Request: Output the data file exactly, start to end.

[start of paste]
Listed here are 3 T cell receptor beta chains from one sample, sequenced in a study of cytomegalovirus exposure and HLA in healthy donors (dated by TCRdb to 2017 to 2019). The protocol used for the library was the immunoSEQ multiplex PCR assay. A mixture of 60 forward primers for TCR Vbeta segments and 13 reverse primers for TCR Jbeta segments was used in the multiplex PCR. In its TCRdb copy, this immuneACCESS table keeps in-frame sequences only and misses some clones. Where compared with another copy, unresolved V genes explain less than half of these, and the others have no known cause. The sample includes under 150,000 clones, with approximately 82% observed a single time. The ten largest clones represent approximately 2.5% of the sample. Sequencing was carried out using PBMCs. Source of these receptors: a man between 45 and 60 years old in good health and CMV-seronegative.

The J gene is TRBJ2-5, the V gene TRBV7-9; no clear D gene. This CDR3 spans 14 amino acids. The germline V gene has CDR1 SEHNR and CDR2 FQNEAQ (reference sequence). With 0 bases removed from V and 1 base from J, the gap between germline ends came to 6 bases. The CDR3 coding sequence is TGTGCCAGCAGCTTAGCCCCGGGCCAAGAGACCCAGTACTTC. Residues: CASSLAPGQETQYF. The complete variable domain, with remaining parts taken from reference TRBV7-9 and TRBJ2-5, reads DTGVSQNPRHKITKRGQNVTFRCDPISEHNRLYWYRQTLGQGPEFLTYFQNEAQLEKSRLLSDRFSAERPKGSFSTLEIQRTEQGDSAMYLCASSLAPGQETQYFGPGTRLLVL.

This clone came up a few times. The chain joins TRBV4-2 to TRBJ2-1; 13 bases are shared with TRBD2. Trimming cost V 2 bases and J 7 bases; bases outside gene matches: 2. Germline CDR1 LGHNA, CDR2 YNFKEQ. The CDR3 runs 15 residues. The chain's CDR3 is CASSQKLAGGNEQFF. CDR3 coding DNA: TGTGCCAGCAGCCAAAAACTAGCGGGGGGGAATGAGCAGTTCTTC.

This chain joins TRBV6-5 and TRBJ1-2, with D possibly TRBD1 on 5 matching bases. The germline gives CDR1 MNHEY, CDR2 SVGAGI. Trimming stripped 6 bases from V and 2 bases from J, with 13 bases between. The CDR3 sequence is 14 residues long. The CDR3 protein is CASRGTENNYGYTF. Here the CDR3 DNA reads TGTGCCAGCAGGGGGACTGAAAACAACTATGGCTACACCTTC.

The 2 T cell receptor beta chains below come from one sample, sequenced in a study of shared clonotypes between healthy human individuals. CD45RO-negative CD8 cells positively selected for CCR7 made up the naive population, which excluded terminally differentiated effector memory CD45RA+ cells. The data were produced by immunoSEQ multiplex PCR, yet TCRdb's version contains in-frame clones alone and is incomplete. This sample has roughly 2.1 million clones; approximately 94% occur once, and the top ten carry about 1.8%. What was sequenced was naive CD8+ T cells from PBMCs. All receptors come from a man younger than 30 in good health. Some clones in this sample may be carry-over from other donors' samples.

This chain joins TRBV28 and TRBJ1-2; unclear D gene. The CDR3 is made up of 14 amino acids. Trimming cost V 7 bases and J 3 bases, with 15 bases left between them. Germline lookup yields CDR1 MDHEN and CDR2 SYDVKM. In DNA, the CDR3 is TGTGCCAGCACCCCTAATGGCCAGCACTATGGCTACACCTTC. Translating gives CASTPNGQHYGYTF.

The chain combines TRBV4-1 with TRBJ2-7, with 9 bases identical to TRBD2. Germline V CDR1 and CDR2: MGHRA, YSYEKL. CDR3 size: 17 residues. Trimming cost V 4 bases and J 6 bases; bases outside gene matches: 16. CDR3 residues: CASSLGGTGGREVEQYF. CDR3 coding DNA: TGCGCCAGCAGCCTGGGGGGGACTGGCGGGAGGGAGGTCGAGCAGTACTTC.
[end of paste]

Listed here are 3 T cell receptor beta chains from one sample, sequenced in a study of cytomegalovirus exposure and HLA in healthy donors (dated by TCRdb to 2017 to 2019). The protocol used for the library was the immunoSEQ multiplex PCR assay. A mixture of 60 forward primers for TCR Vbeta segments and 13 reverse primers for TCR Jbeta segments was used in the multiplex PCR. In its TCRdb copy, this immuneACCESS table keeps in-frame sequences only and misses some clones. Where compared with another copy, unresolved V genes explain less than half of these, and the others have no known cause. The sample includes under 150,000 clones, with approximately 82% observed a single time. The ten largest clones represent approximately 2.5% of the sample. Sequencing was carried out using PBMCs. Source of these receptors: a man between 45 and 60 years old in good health and CMV-seronegative.

The J gene is TRBJ2-5, the V gene TRBV7-9; no clear D gene. This CDR3 spans 14 amino acids. The germline V gene has CDR1 SEHNR and CDR2 FQNEAQ (reference sequence). With 0 bases removed from V and 1 base from J, the gap between germline ends came to 6 bases. The CDR3 coding sequence is TGTGCCAGCAGCTTAGCCCCGGGCCAAGAGACCCAGTACTTC. Residues: CASSLAPGQETQYF. The complete variable domain, with remaining parts taken from reference TRBV7-9 and TRBJ2-5, reads DTGVSQNPRHKITKRGQNVTFRCDPISEHNRLYWYRQTLGQGPEFLTYFQNEAQLEKSRLLSDRFSAERPKGSFSTLEIQRTEQGDSAMYLCASSLAPGQETQYFGPGTRLLVL.

This clone came up a few times. The chain joins TRBV4-2 to TRBJ2-1; 13 bases are shared with TRBD2. Trimming cost V 2 bases and J 7 bases; bases outside gene matches: 2. Germline CDR1 LGHNA, CDR2 YNFKEQ. The CDR3 runs 15 residues. The chain's CDR3 is CASSQKLAGGNEQFF. CDR3 coding DNA: TGTGCCAGCAGCCAAAAACTAGCGGGGGGGAATGAGCAGTTCTTC.

This chain joins TRBV6-5 and TRBJ1-2, with D possibly TRBD1 on 5 matching bases. The germline gives CDR1 MNHEY, CDR2 SVGAGI. Trimming stripped 6 bases from V and 2 bases from J, with 13 bases between. The CDR3 sequence is 14 residues long. The CDR3 protein is CASRGTENNYGYTF. Here the CDR3 DNA reads TGTGCCAGCAGGGGGACTGAAAACAACTATGGCTACACCTTC.

The 2 T cell receptor beta chains below come from one sample, sequenced in a study of shared clonotypes between healthy human individuals. CD45RO-negative CD8 cells positively selected for CCR7 made up the naive population, which excluded terminally differentiated effector memory CD45RA+ cells. The data were produced by immunoSEQ multiplex PCR, yet TCRdb's version contains in-frame clones alone and is incomplete. This sample has roughly 2.1 million clones; approximately 94% occur once, and the top ten carry about 1.8%. What was sequenced was naive CD8+ T cells from PBMCs. All receptors come from a man younger than 30 in good health. Some clones in this sample may be carry-over from other donors' samples.

This chain joins TRBV28 and TRBJ1-2; unclear D gene. The CDR3 is made up of 14 amino acids. Trimming cost V 7 bases and J 3 bases, with 15 bases left between them. Germline lookup yields CDR1 MDHEN and CDR2 SYDVKM. In DNA, the CDR3 is TGTGCCAGCACCCCTAATGGCCAGCACTATGGCTACACCTTC. Translating gives CASTPNGQHYGYTF.

The chain combines TRBV4-1 with TRBJ2-7, with 9 bases identical to TRBD2. Germline V CDR1 and CDR2: MGHRA, YSYEKL. CDR3 size: 17 residues. Trimming cost V 4 bases and J 6 bases; bases outside gene matches: 16. CDR3 residues: CASSLGGTGGREVEQYF. CDR3 coding DNA: TGCGCCAGCAGCCTGGGGGGGACTGGCGGGAGGGAGGTCGAGCAGTACTTC.